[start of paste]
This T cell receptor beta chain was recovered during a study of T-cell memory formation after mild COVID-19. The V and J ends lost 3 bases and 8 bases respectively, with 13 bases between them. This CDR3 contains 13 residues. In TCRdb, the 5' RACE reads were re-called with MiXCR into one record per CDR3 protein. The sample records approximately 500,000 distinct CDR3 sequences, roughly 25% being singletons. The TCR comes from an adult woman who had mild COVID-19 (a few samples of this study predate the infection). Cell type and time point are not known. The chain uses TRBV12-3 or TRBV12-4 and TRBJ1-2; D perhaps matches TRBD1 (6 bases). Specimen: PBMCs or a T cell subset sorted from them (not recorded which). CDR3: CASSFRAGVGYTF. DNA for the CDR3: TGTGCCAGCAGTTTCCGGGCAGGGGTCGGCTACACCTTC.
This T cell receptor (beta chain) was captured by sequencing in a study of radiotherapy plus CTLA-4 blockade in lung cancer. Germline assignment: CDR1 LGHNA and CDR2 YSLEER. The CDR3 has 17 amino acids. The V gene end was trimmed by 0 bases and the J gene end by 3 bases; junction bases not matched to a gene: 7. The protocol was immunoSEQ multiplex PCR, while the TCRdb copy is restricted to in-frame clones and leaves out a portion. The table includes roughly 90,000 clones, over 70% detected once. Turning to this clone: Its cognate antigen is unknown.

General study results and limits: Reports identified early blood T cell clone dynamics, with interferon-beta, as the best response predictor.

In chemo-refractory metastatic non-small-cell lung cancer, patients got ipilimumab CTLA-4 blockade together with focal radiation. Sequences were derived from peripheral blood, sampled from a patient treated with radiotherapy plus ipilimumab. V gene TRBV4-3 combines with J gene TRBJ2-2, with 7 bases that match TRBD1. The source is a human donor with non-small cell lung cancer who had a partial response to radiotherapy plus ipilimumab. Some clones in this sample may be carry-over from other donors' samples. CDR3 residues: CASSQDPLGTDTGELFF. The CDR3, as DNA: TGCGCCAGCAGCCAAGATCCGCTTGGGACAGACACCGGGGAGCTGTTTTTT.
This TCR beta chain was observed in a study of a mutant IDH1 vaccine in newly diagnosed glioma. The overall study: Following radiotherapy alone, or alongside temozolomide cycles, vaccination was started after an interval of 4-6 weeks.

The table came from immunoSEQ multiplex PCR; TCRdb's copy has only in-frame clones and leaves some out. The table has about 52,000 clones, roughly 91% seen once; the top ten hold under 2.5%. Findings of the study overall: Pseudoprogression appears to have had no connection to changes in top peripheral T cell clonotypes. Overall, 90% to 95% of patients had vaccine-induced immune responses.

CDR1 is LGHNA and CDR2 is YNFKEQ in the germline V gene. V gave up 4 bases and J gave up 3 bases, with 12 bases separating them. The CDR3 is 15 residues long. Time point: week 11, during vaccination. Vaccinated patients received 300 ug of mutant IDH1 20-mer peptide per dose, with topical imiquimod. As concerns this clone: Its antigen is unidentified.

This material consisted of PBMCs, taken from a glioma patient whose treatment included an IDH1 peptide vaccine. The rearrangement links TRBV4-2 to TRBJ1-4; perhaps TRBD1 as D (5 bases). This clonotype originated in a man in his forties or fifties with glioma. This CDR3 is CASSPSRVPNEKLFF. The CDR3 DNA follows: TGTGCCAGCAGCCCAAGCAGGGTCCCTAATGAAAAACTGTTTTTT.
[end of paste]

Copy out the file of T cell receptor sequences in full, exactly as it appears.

This T cell receptor beta chain was recovered during a study of T-cell memory formation after mild COVID-19. The V and J ends lost 3 bases and 8 bases respectively, with 13 bases between them. This CDR3 contains 13 residues. In TCRdb, the 5' RACE reads were re-called with MiXCR into one record per CDR3 protein. The sample records approximately 500,000 distinct CDR3 sequences, roughly 25% being singletons. The TCR comes from an adult woman who had mild COVID-19 (a few samples of this study predate the infection). Cell type and time point are not known. The chain uses TRBV12-3 or TRBV12-4 and TRBJ1-2; D perhaps matches TRBD1 (6 bases). Specimen: PBMCs or a T cell subset sorted from them (not recorded which). CDR3: CASSFRAGVGYTF. DNA for the CDR3: TGTGCCAGCAGTTTCCGGGCAGGGGTCGGCTACACCTTC.
This T cell receptor (beta chain) was captured by sequencing in a study of radiotherapy plus CTLA-4 blockade in lung cancer. Germline assignment: CDR1 LGHNA and CDR2 YSLEER. The CDR3 has 17 amino acids. The V gene end was trimmed by 0 bases and the J gene end by 3 bases; junction bases not matched to a gene: 7. The protocol was immunoSEQ multiplex PCR, while the TCRdb copy is restricted to in-frame clones and leaves out a portion. The table includes roughly 90,000 clones, over 70% detected once. Turning to this clone: Its cognate antigen is unknown.

General study results and limits: Reports identified early blood T cell clone dynamics, with interferon-beta, as the best response predictor.

In chemo-refractory metastatic non-small-cell lung cancer, patients got ipilimumab CTLA-4 blockade together with focal radiation. Sequences were derived from peripheral blood, sampled from a patient treated with radiotherapy plus ipilimumab. V gene TRBV4-3 combines with J gene TRBJ2-2, with 7 bases that match TRBD1. The source is a human donor with non-small cell lung cancer who had a partial response to radiotherapy plus ipilimumab. Some clones in this sample may be carry-over from other donors' samples. CDR3 residues: CASSQDPLGTDTGELFF. The CDR3, as DNA: TGCGCCAGCAGCCAAGATCCGCTTGGGACAGACACCGGGGAGCTGTTTTTT.
This TCR beta chain was observed in a study of a mutant IDH1 vaccine in newly diagnosed glioma. The overall study: Following radiotherapy alone, or alongside temozolomide cycles, vaccination was started after an interval of 4-6 weeks.

The table came from immunoSEQ multiplex PCR; TCRdb's copy has only in-frame clones and leaves some out. The table has about 52,000 clones, roughly 91% seen once; the top ten hold under 2.5%. Findings of the study overall: Pseudoprogression appears to have had no connection to changes in top peripheral T cell clonotypes. Overall, 90% to 95% of patients had vaccine-induced immune responses.

CDR1 is LGHNA and CDR2 is YNFKEQ in the germline V gene. V gave up 4 bases and J gave up 3 bases, with 12 bases separating them. The CDR3 is 15 residues long. Time point: week 11, during vaccination. Vaccinated patients received 300 ug of mutant IDH1 20-mer peptide per dose, with topical imiquimod. As concerns this clone: Its antigen is unidentified.

This material consisted of PBMCs, taken from a glioma patient whose treatment included an IDH1 peptide vaccine. The rearrangement links TRBV4-2 to TRBJ1-4; perhaps TRBD1 as D (5 bases). This clonotype originated in a man in his forties or fifties with glioma. This CDR3 is CASSPSRVPNEKLFF. The CDR3 DNA follows: TGTGCCAGCAGCCCAAGCAGGGTCCCTAATGAAAAACTGTTTTTT.